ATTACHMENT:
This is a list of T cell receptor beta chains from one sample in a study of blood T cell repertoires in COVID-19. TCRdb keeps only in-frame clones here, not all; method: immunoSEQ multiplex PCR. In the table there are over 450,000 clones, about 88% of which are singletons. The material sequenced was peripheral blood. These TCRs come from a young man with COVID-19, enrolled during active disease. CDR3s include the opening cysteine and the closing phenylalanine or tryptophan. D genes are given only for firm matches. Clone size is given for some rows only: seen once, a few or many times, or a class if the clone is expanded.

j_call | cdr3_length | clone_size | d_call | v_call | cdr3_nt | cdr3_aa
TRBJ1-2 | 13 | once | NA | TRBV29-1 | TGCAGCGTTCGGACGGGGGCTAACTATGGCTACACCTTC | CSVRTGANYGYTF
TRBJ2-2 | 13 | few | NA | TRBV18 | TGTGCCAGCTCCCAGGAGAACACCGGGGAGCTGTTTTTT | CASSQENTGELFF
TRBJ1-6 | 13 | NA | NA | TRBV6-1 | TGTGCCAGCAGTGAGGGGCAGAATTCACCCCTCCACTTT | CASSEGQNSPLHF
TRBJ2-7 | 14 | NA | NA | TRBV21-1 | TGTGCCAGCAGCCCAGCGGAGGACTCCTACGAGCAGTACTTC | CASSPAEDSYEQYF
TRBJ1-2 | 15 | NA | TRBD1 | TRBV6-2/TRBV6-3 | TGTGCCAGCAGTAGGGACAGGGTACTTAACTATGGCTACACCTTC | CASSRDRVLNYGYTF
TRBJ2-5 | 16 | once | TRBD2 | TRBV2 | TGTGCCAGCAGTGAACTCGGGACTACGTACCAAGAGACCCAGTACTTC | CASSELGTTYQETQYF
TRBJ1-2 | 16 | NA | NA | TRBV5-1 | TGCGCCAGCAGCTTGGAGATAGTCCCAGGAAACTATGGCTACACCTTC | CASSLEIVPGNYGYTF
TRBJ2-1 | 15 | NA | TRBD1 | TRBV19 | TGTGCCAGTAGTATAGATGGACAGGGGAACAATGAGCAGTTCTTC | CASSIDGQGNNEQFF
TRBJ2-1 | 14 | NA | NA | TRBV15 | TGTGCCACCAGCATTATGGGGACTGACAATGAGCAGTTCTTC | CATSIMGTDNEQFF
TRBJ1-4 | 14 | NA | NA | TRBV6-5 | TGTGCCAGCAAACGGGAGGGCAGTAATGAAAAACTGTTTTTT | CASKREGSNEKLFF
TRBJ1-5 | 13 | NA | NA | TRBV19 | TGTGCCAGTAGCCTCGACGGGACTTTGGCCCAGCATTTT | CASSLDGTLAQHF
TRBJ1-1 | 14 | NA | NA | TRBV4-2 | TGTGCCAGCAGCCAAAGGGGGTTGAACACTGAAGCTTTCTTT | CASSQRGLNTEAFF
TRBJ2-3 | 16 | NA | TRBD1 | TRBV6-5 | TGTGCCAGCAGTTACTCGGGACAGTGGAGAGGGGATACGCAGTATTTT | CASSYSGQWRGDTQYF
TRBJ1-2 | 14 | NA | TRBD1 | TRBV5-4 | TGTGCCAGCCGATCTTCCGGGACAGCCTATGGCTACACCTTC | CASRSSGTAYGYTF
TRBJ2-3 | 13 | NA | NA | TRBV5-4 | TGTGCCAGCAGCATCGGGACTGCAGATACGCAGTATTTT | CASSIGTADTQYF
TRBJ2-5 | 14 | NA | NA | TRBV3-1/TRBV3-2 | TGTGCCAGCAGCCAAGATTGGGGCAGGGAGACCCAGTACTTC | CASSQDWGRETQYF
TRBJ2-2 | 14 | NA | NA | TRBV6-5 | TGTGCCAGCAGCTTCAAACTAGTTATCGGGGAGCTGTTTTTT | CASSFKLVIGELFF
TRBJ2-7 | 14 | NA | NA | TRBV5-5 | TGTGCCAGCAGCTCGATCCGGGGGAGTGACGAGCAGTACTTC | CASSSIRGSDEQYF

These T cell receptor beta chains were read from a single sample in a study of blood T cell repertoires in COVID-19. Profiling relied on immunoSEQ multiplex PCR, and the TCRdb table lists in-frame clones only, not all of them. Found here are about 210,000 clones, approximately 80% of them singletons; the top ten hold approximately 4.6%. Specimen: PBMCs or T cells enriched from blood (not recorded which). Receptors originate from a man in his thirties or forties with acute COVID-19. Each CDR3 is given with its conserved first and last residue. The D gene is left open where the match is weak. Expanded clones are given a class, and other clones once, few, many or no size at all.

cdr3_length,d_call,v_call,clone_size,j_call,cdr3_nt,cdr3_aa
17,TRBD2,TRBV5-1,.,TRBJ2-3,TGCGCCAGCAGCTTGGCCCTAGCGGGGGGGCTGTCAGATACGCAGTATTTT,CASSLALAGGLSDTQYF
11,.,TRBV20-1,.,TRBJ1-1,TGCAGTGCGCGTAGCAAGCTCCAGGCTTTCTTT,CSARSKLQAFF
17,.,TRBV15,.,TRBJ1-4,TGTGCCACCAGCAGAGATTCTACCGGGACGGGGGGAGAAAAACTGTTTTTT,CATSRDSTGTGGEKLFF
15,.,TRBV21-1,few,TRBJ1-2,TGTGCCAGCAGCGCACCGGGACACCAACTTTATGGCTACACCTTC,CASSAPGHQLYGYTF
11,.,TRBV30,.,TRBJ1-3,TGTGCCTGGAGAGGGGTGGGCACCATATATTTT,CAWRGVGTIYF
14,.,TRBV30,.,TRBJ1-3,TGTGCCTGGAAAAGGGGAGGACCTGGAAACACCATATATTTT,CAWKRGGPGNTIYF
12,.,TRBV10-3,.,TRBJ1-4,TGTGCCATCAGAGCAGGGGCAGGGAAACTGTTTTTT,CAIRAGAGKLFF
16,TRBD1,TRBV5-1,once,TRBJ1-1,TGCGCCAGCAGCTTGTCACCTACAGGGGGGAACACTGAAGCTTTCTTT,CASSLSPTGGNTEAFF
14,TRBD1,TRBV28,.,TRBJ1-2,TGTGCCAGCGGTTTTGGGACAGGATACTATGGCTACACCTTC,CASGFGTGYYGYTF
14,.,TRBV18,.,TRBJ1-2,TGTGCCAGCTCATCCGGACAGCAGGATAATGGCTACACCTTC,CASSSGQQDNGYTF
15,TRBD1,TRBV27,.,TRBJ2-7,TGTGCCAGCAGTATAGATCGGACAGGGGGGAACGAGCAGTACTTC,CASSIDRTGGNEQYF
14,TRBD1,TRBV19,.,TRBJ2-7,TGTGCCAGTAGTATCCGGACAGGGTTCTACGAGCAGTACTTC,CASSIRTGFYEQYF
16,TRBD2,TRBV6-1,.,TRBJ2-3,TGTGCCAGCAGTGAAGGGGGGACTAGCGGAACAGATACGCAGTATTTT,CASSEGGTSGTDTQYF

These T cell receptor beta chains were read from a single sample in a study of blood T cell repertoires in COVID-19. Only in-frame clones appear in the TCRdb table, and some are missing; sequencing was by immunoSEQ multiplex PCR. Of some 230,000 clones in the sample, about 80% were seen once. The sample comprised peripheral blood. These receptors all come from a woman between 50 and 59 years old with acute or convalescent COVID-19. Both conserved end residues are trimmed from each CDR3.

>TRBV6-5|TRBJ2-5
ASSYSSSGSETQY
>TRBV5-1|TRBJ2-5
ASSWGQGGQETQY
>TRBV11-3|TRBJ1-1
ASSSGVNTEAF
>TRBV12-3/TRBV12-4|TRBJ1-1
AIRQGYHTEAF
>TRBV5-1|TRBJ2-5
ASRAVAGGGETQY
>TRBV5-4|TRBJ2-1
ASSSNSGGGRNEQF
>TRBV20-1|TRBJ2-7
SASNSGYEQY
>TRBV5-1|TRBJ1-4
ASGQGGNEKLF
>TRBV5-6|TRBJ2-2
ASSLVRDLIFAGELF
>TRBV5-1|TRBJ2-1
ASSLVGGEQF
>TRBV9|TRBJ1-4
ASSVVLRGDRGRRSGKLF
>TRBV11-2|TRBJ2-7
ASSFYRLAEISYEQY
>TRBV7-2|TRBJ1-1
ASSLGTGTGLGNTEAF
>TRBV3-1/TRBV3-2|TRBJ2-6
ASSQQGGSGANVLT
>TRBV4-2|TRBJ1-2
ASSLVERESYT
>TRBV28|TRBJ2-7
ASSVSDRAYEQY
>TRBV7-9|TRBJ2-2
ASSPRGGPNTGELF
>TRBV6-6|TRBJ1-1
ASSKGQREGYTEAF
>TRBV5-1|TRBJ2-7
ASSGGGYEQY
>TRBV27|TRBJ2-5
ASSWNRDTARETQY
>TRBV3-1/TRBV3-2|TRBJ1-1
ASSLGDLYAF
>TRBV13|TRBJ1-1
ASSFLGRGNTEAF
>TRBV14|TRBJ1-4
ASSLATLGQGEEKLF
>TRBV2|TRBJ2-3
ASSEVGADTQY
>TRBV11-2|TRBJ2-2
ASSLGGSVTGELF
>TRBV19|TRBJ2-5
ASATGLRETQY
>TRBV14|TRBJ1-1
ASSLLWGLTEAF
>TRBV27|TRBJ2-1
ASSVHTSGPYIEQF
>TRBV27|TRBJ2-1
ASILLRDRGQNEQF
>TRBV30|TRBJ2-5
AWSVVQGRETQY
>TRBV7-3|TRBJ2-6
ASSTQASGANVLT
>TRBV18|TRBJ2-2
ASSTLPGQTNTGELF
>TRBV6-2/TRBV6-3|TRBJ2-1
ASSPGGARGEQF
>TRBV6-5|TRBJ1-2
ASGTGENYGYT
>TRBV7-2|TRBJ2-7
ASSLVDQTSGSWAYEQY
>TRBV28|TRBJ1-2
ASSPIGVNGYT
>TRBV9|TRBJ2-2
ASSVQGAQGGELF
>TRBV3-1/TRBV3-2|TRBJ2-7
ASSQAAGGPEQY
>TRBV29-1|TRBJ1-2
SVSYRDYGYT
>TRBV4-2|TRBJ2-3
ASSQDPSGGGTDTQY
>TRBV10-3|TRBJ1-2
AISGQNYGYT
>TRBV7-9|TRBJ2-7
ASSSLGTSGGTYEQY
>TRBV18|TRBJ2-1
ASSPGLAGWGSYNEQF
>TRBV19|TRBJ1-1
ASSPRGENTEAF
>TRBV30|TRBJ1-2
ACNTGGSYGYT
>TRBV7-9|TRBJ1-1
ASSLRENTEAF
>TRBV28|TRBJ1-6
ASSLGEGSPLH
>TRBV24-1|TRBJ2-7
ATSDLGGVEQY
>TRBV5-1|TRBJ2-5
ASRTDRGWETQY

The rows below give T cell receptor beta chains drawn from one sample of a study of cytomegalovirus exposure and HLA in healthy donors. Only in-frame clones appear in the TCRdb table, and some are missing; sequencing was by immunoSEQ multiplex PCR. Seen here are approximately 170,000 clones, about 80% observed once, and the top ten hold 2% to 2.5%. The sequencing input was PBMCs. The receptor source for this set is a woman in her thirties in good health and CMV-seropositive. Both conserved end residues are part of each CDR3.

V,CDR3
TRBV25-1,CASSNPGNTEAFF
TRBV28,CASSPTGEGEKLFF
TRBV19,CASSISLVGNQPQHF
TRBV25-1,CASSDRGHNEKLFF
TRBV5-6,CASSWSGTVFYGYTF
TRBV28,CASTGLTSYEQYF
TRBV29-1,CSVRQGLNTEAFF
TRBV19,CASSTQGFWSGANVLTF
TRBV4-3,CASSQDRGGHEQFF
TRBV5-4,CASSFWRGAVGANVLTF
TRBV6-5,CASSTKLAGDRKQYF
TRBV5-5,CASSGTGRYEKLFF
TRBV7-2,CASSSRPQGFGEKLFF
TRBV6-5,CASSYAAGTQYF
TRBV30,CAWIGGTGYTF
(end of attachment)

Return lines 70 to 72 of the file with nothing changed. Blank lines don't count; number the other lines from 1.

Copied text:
ASSPRGGPNTGELF
>TRBV6-6|TRBJ1-1
ASSKGQREGYTEAF